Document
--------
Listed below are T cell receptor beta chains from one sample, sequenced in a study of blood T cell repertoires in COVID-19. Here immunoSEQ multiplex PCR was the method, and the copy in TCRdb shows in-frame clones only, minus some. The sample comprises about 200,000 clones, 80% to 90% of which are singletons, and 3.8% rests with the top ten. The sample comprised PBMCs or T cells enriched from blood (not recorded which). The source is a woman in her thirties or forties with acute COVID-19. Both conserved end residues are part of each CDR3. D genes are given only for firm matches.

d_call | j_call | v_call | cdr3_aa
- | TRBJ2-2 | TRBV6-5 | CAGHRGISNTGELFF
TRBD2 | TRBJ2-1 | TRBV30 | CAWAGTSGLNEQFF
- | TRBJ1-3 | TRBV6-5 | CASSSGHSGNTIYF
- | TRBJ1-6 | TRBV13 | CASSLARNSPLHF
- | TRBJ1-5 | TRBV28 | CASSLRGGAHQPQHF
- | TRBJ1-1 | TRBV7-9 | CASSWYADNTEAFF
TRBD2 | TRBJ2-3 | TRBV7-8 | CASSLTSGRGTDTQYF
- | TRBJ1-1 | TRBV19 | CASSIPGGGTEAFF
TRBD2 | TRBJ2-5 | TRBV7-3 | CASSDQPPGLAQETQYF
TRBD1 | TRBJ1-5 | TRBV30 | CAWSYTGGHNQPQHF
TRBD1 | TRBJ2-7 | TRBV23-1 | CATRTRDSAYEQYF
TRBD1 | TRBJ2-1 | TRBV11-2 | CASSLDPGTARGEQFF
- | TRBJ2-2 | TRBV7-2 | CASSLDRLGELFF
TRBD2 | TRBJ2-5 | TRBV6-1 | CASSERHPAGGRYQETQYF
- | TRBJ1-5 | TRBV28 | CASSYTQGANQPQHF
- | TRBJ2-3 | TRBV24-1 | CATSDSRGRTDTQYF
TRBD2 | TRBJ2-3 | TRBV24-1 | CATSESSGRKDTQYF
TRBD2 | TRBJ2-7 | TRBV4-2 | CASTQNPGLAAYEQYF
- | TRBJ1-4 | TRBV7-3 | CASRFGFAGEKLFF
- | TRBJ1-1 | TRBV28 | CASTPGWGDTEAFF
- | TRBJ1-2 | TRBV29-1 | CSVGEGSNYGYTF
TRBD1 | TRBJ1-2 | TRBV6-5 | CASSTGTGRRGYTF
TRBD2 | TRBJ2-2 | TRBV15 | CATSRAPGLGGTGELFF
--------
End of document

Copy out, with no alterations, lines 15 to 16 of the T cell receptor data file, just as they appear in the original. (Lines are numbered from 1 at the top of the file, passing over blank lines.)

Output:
- | TRBJ2-2 | TRBV7-2 | CASSLDRLGELFF
TRBD2 | TRBJ2-5 | TRBV6-1 | CASSERHPAGGRYQETQYF